Recently, Elizabeth Edwards, wife of former North Carolina senator and 2004 vice presidential candidate John Edwards, died following a six-year battle of cancer. From the time since the terminal diagnosis, Elizabeth engaged in advocacy for the poor, for helping cancer victims and a host of other causes. She was a remarakble lady. As I watched the Good Morning America show this morning I managed to capture a segment with an interior decorator who was trying to teach us how to keep decorating after the holidays so that we won’t go into some visual funk. One of his comments included how he had worked designing the kitchen of Elizabeth Edwards. In her kitchen he had spotted a wall hanging that said, “A crack in everything is how the light gets through.” Actually, the correct quotation comes from a song by Leonard Cohen called “Anthem.” The lyrics say – Ring the bells that still can ring. Forget your perfect offering. There’s a crack, a crack in everything. That’s how the light gets through.”
During this Christmas season there are many people who emotionally struggle. For them “Peace on Earth” feels far away. Some churches even offer “Blue Christmas” worship services, helping people to make it through a holiday that seems less than festive. I would imagine that people who find themselves suffering through Christmas feel that somehow they are outside of the Christmas spirit. For me, however, these are the people for whom Christmas is intended.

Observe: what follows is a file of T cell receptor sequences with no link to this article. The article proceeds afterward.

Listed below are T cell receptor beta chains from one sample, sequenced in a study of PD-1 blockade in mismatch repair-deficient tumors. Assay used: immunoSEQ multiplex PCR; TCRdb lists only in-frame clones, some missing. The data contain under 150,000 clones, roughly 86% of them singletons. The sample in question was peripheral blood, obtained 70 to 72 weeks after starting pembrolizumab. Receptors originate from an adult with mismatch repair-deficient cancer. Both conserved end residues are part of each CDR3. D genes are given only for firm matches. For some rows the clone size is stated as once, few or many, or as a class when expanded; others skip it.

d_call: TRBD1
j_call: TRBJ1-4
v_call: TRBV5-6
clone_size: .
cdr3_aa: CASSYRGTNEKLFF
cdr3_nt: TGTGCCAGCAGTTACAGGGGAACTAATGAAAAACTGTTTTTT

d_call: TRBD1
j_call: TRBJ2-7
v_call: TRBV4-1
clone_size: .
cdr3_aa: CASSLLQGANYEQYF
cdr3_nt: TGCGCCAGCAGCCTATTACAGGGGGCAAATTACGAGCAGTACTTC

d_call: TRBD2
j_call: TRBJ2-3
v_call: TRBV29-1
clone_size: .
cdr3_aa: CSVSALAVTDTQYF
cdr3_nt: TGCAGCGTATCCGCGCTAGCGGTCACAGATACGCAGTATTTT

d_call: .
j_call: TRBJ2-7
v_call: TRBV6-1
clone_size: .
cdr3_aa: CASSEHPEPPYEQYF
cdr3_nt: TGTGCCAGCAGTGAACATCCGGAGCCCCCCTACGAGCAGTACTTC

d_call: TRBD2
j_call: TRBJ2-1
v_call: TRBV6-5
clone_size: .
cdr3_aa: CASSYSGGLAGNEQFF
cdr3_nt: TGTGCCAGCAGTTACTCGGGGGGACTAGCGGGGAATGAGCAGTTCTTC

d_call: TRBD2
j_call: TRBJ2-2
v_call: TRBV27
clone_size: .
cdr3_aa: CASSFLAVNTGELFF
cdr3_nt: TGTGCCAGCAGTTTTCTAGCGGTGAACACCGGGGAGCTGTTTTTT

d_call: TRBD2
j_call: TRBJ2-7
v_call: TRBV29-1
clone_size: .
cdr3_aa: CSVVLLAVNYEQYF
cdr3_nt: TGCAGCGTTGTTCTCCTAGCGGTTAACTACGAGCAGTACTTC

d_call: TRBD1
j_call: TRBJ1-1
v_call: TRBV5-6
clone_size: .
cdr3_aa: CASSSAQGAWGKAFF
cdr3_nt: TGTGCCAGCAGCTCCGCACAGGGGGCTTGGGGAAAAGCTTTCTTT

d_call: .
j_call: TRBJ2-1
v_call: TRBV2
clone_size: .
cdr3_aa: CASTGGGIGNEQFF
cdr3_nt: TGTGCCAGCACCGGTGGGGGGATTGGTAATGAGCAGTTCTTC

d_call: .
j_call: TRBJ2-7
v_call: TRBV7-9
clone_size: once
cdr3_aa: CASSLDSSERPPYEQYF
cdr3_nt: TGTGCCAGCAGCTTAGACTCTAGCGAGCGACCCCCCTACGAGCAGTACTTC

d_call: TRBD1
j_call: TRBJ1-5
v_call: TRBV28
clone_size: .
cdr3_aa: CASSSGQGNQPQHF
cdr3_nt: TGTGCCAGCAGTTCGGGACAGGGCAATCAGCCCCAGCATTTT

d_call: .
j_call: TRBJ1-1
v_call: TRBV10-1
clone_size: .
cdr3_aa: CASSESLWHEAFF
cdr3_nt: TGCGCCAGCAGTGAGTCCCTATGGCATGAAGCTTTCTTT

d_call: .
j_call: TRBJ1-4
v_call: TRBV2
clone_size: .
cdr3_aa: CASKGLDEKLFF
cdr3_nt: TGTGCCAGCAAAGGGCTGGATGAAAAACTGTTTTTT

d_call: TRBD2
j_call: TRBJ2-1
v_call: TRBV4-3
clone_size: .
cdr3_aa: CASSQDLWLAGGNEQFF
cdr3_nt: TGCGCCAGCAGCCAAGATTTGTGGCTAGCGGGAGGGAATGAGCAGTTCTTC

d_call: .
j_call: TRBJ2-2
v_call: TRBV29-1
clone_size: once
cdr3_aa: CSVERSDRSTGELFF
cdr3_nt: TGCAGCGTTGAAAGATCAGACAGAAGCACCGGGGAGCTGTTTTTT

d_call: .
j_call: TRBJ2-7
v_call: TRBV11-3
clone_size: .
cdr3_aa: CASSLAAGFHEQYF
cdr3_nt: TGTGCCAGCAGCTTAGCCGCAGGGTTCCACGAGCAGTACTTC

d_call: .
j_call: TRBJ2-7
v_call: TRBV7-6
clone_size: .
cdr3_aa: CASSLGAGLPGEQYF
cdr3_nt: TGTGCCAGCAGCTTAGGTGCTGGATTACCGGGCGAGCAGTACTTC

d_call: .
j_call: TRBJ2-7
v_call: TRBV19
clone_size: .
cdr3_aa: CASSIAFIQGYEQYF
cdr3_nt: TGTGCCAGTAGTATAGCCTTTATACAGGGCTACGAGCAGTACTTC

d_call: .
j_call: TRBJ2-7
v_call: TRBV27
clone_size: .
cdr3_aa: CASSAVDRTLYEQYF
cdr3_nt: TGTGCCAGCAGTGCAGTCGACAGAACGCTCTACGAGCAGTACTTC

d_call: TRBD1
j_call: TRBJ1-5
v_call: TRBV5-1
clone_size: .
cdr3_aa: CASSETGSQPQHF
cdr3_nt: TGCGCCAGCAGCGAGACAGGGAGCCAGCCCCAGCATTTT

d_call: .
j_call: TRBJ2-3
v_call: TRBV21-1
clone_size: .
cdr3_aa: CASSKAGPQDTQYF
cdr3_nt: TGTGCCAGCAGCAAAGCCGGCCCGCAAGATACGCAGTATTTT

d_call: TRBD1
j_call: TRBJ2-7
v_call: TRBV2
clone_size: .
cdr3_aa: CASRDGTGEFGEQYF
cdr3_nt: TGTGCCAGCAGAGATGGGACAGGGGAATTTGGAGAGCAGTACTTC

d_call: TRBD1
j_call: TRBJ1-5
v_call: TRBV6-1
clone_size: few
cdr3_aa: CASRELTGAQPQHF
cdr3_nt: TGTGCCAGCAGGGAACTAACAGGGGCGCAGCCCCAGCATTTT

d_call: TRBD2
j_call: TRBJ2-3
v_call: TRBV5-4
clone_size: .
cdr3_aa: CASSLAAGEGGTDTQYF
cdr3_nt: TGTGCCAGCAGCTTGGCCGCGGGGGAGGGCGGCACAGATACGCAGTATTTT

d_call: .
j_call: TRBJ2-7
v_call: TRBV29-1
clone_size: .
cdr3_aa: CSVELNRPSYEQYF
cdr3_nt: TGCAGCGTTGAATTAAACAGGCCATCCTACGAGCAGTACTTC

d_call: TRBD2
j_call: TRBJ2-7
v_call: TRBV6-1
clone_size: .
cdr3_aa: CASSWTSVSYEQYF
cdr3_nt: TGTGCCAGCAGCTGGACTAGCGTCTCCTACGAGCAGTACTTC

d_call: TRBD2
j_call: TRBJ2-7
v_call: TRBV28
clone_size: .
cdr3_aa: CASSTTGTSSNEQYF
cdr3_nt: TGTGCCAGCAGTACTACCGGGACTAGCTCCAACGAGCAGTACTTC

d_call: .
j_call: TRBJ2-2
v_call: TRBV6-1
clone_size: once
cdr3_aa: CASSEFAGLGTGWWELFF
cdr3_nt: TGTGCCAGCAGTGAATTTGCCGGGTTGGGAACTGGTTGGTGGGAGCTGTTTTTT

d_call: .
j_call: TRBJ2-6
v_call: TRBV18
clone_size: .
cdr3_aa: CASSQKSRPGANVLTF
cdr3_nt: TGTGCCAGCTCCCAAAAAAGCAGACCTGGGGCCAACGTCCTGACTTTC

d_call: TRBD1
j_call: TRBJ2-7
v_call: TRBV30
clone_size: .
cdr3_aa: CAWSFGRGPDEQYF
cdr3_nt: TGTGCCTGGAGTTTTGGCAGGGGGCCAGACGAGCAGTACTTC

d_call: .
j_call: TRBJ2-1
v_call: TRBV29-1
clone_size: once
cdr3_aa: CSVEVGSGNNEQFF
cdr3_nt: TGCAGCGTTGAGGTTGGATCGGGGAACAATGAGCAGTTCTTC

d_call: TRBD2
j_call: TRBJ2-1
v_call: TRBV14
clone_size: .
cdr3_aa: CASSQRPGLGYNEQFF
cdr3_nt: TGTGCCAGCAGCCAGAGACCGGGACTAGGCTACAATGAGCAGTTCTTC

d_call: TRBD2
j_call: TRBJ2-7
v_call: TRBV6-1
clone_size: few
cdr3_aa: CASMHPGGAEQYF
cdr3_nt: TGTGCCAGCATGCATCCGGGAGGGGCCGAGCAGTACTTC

When Mary discovered she was going to be a mother, she was so anxious that she traveled to see her cousin, Elizabeth, who was also expecting a child. Elizabeth and her husband, Zechariah, became parents to a son, John, who eventually became known as John the Baptizer. In speaking about the impending birth of his son, Zechariah said, “By the tender mercy of our God, the dawn from on high will break upon us, to give light to those who sit in darkness and in the shadow of death, to guide our feet into the way of peace.” (Luke 1:78-79)
Today, I find myself sitting in the darkness. A good friend of mine, Ken Bracken, died last week of pancreatic cancer. He was pastoring the Christ United Methodist Church in Burton, Michigan. Ken was a second career pastor who entered the ministry out of the Central United Methodist Church in Waterford, Michigan, a church that I once pastored. I will miss Ken and his spirit. Like Elizabeth Edwards, he also battled cancer for several years. With his absence I am living with a crack in my life. But knowing Ken and the wonderful way he often butchered English grammar, I can hear him saying, “You know, man, you just gotta look for the light. It’s there. You know what I’m saying?”
Yeah, Kenny, I know what you’re saying, but sometimes the darkness feels so strong. So I’ll wait. I’ll look for the light. I’ll look for a star. I’ll sing “Silent Night” with a sense of anticipation that God’s grace will be born once again in our lives.